LUCKNOW: Five days after tragedy struck Baba Raghav Das (BRD) Medical College in Gorakhpur where over 30 lives were lost in 48 hours between August 9 and 11, stories of dubious dealings, rampant corruption and appalling apathy are flying far and wide.
While state health minister Siddharth Nath Singh, in no uncertain terms, made light of the alleged ‘commission-khori’ (kickbacks) as the reason for the disruption of oxygen supply on August 10-11, the allegation was corroborated by more than one source on the hospital premises with the needle of suspicion pointing to top authorities who were at the helm while the tragedy occurred.
The report of the committee formed by the Gorakhpur district magistrate too has reportedly pointed the finger at gross mismanagement and anomalies.
While a high-level committee under Uttar Pradesh chief secretary Rajive Kumar will probe the angle in detail, negligence in maintaining oxygen supply is a matter of serious concern. As per hospital sources, the payment to the liquid oxygen supplier was delayed as some of the medical college officials were not getting kickbacks.
While talking to the paramedical and other staff of BRD medical college, one can easily gauge the level of rot having seeped in to the system.
The BRD medical college is the only hospital across 15 districts in eastern Uttar Pradesh also catering to patients from Bihar and bordering Nepal. It is the nerve centre to treat patients with encephalitis with a footfall as staggering as 6,000 per day during the monsoons when the epidemic peaks.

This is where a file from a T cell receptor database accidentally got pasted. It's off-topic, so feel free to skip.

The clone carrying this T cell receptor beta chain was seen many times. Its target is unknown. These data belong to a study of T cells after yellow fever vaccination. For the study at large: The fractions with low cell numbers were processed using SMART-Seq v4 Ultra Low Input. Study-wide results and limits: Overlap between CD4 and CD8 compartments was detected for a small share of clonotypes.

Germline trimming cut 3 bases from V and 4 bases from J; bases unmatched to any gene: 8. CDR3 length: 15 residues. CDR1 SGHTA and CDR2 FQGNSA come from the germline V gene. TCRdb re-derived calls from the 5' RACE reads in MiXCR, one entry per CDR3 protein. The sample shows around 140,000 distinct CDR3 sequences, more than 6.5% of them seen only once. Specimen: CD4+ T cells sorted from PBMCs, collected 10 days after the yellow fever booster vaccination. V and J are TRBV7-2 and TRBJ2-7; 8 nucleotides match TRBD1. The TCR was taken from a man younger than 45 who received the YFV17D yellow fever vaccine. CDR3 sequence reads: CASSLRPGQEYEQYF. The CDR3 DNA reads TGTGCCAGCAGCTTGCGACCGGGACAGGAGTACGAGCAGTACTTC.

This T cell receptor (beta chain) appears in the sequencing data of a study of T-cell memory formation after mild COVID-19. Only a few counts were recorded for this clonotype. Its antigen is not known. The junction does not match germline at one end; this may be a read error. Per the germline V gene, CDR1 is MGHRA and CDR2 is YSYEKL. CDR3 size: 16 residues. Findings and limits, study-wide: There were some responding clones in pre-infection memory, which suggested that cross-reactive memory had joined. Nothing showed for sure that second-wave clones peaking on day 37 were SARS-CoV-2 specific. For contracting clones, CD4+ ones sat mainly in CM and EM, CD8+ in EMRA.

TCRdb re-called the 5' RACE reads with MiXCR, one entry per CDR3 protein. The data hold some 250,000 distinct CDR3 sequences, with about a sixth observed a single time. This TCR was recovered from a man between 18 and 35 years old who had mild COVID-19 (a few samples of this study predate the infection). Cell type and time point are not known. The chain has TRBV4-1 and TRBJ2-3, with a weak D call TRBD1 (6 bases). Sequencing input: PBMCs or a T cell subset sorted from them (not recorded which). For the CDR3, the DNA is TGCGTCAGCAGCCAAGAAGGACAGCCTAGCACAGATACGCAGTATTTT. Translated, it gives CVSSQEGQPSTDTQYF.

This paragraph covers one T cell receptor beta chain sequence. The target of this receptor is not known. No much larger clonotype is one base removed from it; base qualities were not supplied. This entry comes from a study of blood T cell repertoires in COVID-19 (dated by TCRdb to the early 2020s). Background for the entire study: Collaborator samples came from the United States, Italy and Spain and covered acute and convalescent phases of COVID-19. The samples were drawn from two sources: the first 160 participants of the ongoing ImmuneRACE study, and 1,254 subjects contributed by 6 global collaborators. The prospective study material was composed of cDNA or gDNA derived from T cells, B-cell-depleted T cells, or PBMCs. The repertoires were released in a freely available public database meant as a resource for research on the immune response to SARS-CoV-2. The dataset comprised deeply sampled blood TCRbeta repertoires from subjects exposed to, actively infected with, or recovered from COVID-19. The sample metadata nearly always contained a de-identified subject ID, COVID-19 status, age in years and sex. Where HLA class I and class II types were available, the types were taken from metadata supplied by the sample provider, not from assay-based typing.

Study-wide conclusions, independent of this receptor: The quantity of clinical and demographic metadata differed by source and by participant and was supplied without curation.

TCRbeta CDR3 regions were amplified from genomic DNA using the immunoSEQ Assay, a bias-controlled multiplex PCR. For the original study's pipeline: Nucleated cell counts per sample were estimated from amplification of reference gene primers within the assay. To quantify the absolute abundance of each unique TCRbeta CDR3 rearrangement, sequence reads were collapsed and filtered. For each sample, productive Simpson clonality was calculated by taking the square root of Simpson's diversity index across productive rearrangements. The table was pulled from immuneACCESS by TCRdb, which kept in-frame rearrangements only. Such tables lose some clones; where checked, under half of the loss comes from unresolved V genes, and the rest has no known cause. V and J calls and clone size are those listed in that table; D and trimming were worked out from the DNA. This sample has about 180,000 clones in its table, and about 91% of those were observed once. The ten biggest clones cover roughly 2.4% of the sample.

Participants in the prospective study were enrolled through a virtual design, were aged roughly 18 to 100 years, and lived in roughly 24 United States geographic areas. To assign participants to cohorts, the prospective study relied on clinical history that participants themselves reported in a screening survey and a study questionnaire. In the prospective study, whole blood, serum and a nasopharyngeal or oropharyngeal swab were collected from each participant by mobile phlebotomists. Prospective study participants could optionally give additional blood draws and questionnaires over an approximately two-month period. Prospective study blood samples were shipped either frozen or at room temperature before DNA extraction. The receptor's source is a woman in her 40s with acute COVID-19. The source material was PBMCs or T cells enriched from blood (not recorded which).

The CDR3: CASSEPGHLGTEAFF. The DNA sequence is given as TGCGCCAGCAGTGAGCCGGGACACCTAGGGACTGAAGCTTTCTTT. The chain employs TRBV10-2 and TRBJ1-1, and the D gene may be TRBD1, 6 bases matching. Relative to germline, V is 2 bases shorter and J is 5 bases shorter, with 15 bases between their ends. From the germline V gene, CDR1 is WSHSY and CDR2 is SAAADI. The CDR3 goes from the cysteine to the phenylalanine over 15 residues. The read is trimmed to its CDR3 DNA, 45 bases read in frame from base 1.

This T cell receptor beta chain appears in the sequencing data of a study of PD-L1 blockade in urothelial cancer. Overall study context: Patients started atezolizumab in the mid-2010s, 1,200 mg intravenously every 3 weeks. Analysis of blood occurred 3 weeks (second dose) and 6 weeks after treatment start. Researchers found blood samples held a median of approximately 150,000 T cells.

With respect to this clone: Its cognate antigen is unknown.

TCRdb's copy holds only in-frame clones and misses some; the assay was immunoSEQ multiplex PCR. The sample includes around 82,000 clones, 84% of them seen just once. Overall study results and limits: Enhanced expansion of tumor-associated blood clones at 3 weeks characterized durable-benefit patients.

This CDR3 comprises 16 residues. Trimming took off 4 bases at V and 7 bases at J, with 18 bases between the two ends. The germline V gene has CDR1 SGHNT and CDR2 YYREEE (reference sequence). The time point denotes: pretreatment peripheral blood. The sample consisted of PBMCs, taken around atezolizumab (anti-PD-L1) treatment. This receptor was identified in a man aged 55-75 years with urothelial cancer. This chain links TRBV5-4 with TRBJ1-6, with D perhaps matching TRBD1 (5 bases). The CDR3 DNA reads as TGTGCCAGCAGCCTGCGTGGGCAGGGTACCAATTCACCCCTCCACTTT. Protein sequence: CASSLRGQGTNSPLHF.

The deficiency of life-saving drugs and important equipment like life support systems lying defunct or out of order for long durations are the common phenomenon here.
“This delays even normal surgeries by over a month,” says a junior doctor from the surgery department.
The system of kickbacks is dominant because of which basic maintenance of the machines is compromised. It is outsourced and money plays an important role in the selection of agencies.
The drier sterilisation machines are nowhere in the OT (Operation Theatre). “There is one machine in routine OT but it is also out of order,” said a staff of the surgery department.
“Other machines are also awaiting maintenance and repair but pending payment to agencies concerned and subsequent delay in kickbacks to authorities, in turn, has halted the system,” said another source.
According to a staff of the encephalitis ward, a warmer is urgently needed in the ward to foment ailing children but since the commission deal is stuck, there is further delay in the installation despite repeated reminders by the department.
“Even the chief minister has issued directives in this regard but the greed of top authorities is overriding all orders,” said a doctor requesting anonymity.
A similar scenario crops up when it comes to increasing the bed strength of the encephalitis ward. ACs, OT costume and slippers need to be arranged.
According to highly-placed sources associated with hospital administration, suspended principal Dr RK Mishra ran three pathologies across Gorakhpur. His wife Dr Poornima Shukla, a homoeopath, reportedly calls the shots in the medical college in striking deals and allocating tenders to outsource various operations.
Money has a big role to play even in the inter-departmental transfers and posting of paramedical staff.
“We have to bribe the authorities if we need a transfer to other departments. Money changes hands in the recruitment of lower staff and ward boys,” says a nurse.
However, the officials at the highest level express ignorance about the practices going on in BRD medical college saying the probe will bring each worm out of the can.